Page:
The swan song recedes

The conductor is gone.

The quiet dreadful and heavy

The once-flowing honey now all consumed.

Who has been the siren?

Who has been the listener?

What has been gained?

What has been lost?

The music has stopped.

Miriam Margala

Deron Zambruno






Critical Review of “Immagine & Poesia” by Allen Jacobs MA, Professor of English Literature, Wales – G.B.

Allen Jacobs


“Immagine & Poesia – The Movement in Progress” by Lidia Chiarelli
New York – Cross-Cultural Communications 2013

‘The abstract of a poetic rendering placed next to visual art is a concept that is well established. Lidia Chiarelli offers us a collection of her poems and the visual art of her family and friends.


Her quiet personality bubbles through her gentle encounters with an evening sky, memories of her father, the scents in the garden, the rhythm of rain, splinters of light in a timeless world, the whirling lights in Times Square and Coney Island – as a striking contrast to the Gianpiero Actis‘ paintings and the creative photography of Alessandro Actis.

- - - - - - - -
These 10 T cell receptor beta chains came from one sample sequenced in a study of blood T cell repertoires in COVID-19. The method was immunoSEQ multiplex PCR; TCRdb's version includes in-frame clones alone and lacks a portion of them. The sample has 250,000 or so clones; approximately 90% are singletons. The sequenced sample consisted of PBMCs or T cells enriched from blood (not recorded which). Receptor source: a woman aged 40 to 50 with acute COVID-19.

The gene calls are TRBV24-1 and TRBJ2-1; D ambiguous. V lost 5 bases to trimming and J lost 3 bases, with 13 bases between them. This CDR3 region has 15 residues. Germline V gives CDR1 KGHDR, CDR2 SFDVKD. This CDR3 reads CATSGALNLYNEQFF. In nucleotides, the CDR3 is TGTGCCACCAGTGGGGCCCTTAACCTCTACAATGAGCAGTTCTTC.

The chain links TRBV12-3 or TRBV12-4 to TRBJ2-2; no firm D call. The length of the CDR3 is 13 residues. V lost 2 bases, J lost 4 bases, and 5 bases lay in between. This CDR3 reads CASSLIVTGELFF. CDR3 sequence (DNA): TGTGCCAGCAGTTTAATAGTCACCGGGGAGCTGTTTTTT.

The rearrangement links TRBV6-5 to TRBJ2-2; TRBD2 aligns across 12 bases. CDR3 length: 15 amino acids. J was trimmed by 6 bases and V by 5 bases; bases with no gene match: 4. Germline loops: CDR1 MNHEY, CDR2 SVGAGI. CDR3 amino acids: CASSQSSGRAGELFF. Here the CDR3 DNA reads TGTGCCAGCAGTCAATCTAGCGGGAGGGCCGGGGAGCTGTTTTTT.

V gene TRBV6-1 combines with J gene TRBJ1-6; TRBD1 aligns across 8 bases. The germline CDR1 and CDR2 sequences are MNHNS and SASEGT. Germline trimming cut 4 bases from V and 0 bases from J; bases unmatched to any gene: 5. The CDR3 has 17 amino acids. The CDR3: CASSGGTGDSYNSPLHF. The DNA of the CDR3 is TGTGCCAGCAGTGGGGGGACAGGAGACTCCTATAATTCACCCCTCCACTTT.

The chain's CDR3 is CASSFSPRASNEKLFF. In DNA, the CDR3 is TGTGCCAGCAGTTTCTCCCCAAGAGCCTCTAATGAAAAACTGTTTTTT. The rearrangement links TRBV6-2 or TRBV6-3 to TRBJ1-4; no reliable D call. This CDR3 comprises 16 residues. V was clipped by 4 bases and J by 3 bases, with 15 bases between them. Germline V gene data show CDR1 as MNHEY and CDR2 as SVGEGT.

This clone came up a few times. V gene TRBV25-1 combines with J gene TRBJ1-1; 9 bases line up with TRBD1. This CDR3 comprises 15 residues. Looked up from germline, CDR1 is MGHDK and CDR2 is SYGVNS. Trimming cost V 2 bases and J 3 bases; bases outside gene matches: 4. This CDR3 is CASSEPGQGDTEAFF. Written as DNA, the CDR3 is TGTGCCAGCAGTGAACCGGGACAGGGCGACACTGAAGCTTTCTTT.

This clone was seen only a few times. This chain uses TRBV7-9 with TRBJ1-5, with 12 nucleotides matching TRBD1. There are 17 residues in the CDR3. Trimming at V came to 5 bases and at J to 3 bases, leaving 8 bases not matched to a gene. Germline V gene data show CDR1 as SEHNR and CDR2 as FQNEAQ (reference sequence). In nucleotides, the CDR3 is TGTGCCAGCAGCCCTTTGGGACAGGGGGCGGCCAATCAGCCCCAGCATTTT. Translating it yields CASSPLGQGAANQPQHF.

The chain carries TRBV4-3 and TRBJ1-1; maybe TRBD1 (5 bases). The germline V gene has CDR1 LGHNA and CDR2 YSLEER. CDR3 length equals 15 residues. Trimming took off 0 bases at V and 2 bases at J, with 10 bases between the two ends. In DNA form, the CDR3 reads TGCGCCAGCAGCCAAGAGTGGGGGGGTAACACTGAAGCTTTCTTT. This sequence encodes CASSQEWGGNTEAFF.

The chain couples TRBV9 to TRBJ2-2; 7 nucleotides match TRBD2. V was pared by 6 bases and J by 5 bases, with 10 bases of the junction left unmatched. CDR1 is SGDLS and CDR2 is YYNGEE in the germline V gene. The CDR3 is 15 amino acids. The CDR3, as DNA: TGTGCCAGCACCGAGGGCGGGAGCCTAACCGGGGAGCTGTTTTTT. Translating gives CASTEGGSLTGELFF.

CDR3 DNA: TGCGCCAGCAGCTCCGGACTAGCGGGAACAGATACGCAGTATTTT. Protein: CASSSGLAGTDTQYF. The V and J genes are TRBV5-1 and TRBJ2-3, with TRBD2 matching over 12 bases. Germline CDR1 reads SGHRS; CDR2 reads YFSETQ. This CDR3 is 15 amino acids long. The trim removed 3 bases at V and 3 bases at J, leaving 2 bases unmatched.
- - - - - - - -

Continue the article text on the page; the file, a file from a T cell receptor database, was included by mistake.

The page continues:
Her endearing experiences with Nature :

winds, leaves, water, mist


Her inclusion of the poetic thoughts of other poets :

Lawrence Ferlinghetti, Dylan Thomas, Emily Dickinson,

Walt Whitman


Her spatial structure of her words on the page

give all readers a wrap around experience that begs further appreciation through many repeated readings.’


October 2014




The Seventh Quarry Issue 20 – Interview (Lidia Chiarelli interviewed by Peter Thabit Jones)





PTJ:  When did you first start writing poems?


LC:  My first encounter with poetry was back in the early ’70s, when I went to London for an English summer course for foreign students. One of the teachers suggested a small poetry competition: we had to extemporize some poetic verses and my poem “Rhythm of Life” was ranked among the best. Later, as a teacher myself, I instructed creative writing courses: in my workshops I led my students to transform their emotions into short poems and – with the help of an art teacher – even into images.



PTJ:  Who inspired your early work?


LC:  My first poems were inspired by nature in all its aspects, wild and beautiful, but also by urban views, the same images, the same perspectives that had attracted the attention of Allen Ginsberg: his poem Supermarket in California has appealed to me since the very first time I read it.